Another factor in the rarity of laced cocaine is that some users will opt to snort powder instead of smoking it, which means they won’t be exposed to any toxic chemicals through inhalation. 

However, if you do choose to smoke or inject your drugs, you must make sure they’re not contaminated with any harmful substances like levamisole (more on this below).


Perhaps the most common ingredient used to lace cocaine is levamisole

Levamisole is an anti-parasite drug that’s also used to treat skin cancer. It’s most often prescribed as a chemotherapy drug, but it can be found in over-the-counter medications as well. 

It’s only available with a prescription in the United States and Canada, though you may be able to buy it over the counter in some countries (like Mexico).

When taken by mouth or injected, levamisole can cause serious side effects like nausea, vomiting, headache, and dizziness. 

But aside from these symptoms being unpleasant experiences for users of laced cocaine—which could potentially discourage some people from consuming the drug

—there are no long-term health implications associated with ingesting this substance.


Levamisole can cause gangrene in the skin and other organs, making it life-threatening

If you’re in the US and find yourself with a suspicious-looking bag of white powder, don’t take it up to your nose.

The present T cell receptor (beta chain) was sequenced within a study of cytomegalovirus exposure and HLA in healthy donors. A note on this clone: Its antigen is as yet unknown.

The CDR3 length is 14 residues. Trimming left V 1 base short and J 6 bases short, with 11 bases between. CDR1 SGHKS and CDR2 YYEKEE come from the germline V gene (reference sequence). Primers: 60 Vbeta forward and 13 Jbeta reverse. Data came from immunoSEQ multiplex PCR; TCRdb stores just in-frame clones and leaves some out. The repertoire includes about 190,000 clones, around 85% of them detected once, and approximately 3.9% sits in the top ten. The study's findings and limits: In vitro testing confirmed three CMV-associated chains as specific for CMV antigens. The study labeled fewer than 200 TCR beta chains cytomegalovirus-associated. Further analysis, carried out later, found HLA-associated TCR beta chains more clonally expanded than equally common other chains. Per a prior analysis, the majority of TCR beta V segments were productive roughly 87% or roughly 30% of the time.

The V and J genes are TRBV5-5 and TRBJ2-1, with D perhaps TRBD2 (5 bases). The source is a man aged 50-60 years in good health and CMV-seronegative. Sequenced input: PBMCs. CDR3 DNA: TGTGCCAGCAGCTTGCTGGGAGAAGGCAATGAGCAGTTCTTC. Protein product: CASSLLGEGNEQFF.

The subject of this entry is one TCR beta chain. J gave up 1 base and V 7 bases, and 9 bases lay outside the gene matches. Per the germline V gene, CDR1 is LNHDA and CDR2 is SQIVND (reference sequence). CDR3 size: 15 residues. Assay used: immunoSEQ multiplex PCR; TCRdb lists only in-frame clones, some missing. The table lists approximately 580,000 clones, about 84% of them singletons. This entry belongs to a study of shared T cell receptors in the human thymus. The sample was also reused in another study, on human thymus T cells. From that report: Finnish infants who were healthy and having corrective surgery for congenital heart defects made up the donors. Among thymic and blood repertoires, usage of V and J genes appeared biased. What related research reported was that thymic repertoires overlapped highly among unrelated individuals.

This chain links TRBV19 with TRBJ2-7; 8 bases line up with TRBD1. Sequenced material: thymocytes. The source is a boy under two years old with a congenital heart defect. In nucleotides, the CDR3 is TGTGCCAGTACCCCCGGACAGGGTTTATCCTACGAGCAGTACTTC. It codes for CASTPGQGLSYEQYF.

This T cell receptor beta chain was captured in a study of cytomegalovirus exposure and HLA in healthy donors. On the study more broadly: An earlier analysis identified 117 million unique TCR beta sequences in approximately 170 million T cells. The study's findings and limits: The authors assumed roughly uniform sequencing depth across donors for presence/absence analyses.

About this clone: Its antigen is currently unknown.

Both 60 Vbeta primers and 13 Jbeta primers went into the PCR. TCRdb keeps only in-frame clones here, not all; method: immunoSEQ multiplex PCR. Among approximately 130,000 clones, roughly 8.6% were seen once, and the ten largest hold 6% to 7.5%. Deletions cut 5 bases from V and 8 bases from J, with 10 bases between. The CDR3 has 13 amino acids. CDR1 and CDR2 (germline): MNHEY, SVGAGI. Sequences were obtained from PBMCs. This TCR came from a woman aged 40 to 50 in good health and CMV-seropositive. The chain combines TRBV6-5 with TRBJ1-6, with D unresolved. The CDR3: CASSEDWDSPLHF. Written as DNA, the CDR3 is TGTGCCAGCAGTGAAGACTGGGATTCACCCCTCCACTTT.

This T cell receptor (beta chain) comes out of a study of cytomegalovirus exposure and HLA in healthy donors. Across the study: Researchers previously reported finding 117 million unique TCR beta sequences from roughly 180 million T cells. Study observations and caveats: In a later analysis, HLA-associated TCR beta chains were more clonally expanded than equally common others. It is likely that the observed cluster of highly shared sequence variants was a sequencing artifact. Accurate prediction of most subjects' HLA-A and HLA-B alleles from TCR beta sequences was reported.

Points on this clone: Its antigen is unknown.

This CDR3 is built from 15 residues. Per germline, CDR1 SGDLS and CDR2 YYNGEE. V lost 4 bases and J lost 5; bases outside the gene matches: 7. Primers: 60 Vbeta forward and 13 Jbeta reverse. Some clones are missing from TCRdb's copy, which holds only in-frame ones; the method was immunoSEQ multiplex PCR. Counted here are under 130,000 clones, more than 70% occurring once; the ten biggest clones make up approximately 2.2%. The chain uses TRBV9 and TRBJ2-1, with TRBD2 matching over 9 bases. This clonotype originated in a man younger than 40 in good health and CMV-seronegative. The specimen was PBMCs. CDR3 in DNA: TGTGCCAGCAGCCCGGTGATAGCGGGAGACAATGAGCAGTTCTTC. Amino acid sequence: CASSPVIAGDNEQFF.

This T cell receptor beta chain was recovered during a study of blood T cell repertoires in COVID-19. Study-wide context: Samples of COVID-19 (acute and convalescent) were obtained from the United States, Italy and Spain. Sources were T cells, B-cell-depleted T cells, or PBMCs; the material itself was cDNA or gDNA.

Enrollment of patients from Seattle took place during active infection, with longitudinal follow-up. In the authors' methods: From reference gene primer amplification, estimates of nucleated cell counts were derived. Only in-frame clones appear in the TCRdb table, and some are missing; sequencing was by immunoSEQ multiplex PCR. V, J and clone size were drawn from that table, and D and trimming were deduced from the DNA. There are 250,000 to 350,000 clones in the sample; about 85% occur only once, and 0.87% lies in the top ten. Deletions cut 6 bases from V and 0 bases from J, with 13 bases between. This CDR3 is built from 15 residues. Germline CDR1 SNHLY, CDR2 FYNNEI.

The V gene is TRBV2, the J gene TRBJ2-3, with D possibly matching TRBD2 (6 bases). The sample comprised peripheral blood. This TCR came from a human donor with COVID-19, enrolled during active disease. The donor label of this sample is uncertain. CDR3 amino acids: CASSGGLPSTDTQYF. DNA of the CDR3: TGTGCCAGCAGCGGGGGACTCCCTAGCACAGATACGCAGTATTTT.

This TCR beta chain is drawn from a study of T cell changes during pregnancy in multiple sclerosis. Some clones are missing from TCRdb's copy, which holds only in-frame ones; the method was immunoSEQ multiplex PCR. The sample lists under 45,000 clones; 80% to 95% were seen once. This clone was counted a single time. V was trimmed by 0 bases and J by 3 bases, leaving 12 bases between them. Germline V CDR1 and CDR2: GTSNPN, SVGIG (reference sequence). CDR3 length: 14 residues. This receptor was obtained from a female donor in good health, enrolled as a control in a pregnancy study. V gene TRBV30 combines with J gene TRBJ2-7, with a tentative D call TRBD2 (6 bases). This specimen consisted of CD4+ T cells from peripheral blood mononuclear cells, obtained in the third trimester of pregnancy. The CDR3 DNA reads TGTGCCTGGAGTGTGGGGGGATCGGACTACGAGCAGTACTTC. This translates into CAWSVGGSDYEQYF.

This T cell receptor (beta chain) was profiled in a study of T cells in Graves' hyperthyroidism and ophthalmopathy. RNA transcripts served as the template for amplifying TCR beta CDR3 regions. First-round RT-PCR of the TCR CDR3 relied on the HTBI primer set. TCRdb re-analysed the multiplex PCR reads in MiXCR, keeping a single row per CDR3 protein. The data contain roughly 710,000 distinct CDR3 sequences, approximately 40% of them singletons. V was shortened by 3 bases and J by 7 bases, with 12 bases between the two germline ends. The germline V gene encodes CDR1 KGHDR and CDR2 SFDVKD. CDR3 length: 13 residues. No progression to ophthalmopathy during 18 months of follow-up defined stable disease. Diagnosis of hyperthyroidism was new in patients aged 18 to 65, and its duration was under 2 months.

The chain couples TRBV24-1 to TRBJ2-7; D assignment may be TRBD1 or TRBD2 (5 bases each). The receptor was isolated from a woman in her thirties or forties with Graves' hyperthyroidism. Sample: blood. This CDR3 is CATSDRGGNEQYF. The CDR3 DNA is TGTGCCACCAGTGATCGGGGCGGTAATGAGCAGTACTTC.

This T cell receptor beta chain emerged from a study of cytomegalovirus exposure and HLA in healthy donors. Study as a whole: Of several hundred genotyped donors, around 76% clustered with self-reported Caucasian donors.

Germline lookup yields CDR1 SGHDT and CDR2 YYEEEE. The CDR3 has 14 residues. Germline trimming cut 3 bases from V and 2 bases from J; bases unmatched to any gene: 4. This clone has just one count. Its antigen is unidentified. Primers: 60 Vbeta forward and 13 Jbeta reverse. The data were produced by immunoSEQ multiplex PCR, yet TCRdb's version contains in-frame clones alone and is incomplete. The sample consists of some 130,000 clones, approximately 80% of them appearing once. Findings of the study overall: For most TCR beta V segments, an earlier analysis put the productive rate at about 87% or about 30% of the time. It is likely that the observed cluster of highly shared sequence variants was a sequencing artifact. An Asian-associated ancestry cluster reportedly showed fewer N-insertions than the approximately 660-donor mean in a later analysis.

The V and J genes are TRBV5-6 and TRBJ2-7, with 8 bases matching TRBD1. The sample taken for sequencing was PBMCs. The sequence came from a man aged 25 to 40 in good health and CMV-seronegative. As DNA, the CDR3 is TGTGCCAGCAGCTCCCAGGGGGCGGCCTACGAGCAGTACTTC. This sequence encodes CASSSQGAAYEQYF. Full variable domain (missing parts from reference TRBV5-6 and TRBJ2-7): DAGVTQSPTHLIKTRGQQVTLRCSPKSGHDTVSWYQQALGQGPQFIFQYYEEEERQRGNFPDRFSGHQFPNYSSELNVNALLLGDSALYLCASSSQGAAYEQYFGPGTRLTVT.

The white powder may not be cocaine at all; it could be laced with levamisole, an antiparasitic drug used to treat worm infections.

Levamisole can cause gangrene in the skin and other organs, making it life-threatening. 

It has been reported as an adulterant for cocaine in both North America and Europe since 2009.


Fentanyl is more commonly found in heroin and fentanyl pills than in cocaine

Fentanyl is a powerful synthetic opioid, and it’s used to treat severe pain. It can be fatal in small doses. 

Because of its potency, fentanyl has been increasingly mixed into heroin. Because many people don’t know there’s fentanyl in their drugs, they’re at risk of overdosing on the drug without realizing it.

Fentanyl is not only being mixed with heroin; it’s also being mixed with cocaine

—so if you think you’ve been using cocaine, but then start feeling like you’re dying or have an extreme high that feels out of control and lasts longer than usual, you should call Poison Control or emergency immediately.



A thorough understanding of what substances are being used as adulterants will prevent panic about unconfirmed rumors about new threats, and help users make more informed decisions about how to use them safely.

It may be tempting to read this article and shrug off laced drugs as something that only happens in other countries, or at least outside your immediate circle. 

But we have seen cases here in the United States, including people we know personally who have fallen victim to laced drugs. 

It is important for drug users everywhere—and everyone else who cares about them

—to understand the dangers they face when they use illicit substances. 

The more we know about laced drugs and their risks, the safer everyone will be!



With all of the media coverage and public attention, it’s easy to think that laced drugs are a new phenomenon. But they aren’t. 

Laced drugs have been around for years, and they can pose a serious risk to anyone who uses them. 

It’s important to understand what laced drugs are, what effects they can have on you and your loved ones, and how best to protect yourself from these dangerous substances.